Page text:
Nearly $1 million in grant funding was requested in this fourth round of the In A Good Place program, emphasising a great need for mental health support and resources across these rural and regional communities.
The impact of COVID-19 restrictions became an additional stressor to communities already trying to cope with the impact of last summer’s bushfires and/or flooding, which has meant many organisations have needed to adapt quickly. Many community groups and not-for-profit organisations in rural Australia have long relied on community events and face-to-face activities to get them through tough times. But with COVID putting a swift halt to many such activities, big meet-ups and concerts have been replaced by online events and small COVID-safe workshops.
Natalie Egleton, CEO of FRRR, said that many rural communities have limited access to the resources and support they need to manage their mental health and wellbeing.
“This year has had tremendous impact on the mental wellbeing of people in remote, rural and regional Australia, which is reflected in the number of applications we received. It is clear that rural communities recognise the need for early intervention and social connection in their communities – and finding new ways to do that despite living with a pandemic.
“It’s very encouraging to see so many community groups bringing forward excellent solutions and projects that will help create new opportunities for personal growth, increase access to care and improve social connectedness in these regions,” said Ms Egleton.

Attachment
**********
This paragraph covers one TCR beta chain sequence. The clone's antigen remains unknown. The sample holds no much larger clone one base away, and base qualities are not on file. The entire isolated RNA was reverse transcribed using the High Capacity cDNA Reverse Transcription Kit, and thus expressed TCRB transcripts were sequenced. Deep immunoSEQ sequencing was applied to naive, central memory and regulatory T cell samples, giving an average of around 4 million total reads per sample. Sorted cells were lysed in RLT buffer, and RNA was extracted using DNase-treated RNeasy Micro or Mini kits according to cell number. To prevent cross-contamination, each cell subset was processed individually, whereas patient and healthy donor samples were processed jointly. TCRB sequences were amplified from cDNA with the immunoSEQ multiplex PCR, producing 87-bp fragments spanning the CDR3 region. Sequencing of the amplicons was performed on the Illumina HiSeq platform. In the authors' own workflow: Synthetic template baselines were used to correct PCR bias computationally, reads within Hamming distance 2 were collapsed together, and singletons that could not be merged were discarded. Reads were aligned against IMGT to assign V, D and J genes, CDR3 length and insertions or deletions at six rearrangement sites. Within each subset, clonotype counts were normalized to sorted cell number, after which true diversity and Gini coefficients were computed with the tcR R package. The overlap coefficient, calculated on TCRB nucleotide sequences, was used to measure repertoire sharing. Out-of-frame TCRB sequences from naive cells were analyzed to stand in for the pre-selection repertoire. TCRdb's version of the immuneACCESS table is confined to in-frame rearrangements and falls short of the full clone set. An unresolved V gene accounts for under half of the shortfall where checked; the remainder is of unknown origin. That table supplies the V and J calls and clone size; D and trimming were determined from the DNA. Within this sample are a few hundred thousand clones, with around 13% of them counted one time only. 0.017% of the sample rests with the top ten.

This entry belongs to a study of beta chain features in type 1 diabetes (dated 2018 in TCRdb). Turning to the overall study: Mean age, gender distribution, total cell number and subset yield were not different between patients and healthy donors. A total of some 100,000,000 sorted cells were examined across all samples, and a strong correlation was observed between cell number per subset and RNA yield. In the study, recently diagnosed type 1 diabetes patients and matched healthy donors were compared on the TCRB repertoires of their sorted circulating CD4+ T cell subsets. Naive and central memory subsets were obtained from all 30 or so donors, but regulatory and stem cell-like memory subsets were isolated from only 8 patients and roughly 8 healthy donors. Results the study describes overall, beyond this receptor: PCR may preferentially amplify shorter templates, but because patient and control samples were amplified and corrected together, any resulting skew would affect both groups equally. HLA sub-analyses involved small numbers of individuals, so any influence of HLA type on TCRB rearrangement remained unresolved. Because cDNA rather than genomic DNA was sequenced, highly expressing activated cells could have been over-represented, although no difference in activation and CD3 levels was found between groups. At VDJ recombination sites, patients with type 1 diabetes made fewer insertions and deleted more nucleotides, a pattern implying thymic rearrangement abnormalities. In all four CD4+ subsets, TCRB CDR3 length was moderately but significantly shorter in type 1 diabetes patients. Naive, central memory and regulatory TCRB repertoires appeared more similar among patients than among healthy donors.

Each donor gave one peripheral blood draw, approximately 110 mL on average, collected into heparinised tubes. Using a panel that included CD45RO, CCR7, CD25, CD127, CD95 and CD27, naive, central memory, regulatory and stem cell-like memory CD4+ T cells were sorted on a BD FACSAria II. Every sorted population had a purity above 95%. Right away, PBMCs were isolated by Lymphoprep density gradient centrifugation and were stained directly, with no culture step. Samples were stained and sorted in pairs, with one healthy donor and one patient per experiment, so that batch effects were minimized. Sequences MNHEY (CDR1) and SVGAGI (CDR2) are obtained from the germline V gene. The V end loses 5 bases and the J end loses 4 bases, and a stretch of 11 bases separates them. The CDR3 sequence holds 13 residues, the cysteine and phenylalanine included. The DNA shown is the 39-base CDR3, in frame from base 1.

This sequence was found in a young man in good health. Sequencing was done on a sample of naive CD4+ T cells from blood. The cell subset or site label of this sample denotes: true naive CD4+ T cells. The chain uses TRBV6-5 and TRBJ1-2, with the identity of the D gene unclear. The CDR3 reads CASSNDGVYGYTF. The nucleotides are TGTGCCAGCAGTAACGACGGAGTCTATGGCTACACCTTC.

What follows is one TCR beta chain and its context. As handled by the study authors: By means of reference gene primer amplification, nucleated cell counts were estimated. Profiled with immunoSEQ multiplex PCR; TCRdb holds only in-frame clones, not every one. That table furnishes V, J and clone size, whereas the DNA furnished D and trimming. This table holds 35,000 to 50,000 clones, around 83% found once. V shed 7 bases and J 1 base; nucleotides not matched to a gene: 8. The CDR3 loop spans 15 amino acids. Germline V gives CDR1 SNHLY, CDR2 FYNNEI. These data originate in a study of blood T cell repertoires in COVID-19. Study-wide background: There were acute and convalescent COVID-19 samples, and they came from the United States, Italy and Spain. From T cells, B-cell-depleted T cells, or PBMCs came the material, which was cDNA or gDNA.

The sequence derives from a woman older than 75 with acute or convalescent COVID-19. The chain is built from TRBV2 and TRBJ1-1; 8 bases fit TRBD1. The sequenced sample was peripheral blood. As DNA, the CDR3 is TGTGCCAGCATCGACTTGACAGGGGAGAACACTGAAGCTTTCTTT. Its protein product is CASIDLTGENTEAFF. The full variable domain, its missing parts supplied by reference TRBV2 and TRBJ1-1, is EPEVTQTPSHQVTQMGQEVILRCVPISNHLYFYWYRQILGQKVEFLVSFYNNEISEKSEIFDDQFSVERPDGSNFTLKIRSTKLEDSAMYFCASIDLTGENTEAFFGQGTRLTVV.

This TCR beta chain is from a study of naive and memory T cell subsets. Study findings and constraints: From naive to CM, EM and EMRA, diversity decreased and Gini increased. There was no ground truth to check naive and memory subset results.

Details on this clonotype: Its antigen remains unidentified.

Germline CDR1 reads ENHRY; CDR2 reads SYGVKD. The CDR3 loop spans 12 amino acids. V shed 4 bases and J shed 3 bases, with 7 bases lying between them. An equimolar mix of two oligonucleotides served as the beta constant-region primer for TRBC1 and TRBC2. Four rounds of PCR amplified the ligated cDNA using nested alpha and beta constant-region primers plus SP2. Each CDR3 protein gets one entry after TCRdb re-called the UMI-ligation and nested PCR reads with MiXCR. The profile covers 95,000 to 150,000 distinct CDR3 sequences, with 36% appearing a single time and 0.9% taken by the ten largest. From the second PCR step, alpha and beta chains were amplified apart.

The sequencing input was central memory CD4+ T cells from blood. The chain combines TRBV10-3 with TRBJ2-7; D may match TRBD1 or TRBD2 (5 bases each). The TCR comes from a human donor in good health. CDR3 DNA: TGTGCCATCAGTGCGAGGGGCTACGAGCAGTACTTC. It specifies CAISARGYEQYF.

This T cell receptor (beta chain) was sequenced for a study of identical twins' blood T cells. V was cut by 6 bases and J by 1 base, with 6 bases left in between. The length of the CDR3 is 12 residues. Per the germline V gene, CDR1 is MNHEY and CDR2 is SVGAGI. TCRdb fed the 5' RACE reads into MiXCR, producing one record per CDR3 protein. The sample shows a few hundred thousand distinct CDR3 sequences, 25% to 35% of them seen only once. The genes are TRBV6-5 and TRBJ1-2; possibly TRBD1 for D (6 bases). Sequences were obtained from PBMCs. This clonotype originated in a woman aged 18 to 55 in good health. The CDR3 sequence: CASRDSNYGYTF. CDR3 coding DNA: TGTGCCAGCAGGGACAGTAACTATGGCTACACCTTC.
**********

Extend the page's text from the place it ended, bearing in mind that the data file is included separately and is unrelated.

Each organisation awarded a grant has taken their own approach to improving the mental health of people in their community, through tailored projects designed to meet the specific needs in their region.
These projects include:
- Culturally appropriate workshops for Aboriginal women and girls in Western Australia;
- Promoting social inclusion via a youth fish farm and community garden in New South Wales;
- A workshop to help young farmers to develop communication strategies and skills in Victoria;
- Building a Community Network in South Australia; and
- A safe and inclusive community space for locals in Tasmania.
Jeremy Yipp, CCI General Manager, General Insurance Claims and Chair of CCI Giving, said the In A Good Place program provides vital support for communities across rural Australia.
“Managing our mental health is just as important as our physical health – and there is nothing more empowering than accessing the tools you need to take control of your own health. After a tougher-than-usual year, we are very pleased to be able to support some of these locally-run mental health initiatives that work to improve community health and wellbeing.”
The next round of In A Good Place grants will open mid-2021.
The full list of grant recipients and their projects are below.
|NEW SOUTH WALES|
|The Buttery Limited||Jubullum Community Fish Farm and Community GardenSupport mental health outcomes for youth at risk through enabling enterprise to develop a sense of achievement and connection with community.||Jubullum||$9,437|
|Crystal Brook Community Association||Regional Tai Chi Workshop for Crystal BrookImprove community health and wellbeing with access to a quality Tai Chi instruction full day workshop for Tai Chi practitioners to improve knowledge and skills to inspire participants, and introduce other people to Tai Chi.||Crystal Brook||$3,955|
|District Council of Yankalilla||Fleurieu Coast Community NetworkIncrease help-seeking and community connectedness by developing the Fleurieu Coast Community Network to provide information and co-ordinate events and resources across several townships.||Yankalilla||$9,000|